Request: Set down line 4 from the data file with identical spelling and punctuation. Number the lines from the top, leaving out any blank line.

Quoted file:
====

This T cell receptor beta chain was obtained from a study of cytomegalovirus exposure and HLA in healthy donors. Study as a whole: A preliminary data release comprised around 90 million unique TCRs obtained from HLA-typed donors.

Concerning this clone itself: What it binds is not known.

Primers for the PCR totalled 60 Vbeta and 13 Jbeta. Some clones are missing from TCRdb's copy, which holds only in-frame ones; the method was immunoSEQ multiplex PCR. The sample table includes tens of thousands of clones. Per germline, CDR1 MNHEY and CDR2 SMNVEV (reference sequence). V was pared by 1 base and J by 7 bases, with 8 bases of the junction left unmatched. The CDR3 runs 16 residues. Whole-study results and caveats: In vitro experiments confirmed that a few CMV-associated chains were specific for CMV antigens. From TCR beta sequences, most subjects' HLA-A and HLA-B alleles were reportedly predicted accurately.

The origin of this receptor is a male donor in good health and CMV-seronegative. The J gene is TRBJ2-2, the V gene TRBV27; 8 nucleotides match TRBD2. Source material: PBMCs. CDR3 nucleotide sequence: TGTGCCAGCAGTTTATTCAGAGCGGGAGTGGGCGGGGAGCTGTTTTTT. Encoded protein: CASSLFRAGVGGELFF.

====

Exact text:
The origin of this receptor is a male donor in good health and CMV-seronegative. The J gene is TRBJ2-2, the V gene TRBV27; 8 nucleotides match TRBD2. Source material: PBMCs. CDR3 nucleotide sequence: TGTGCCAGCAGTTTATTCAGAGCGGGAGTGGGCGGGGAGCTGTTTTTT. Encoded protein: CASSLFRAGVGGELFF.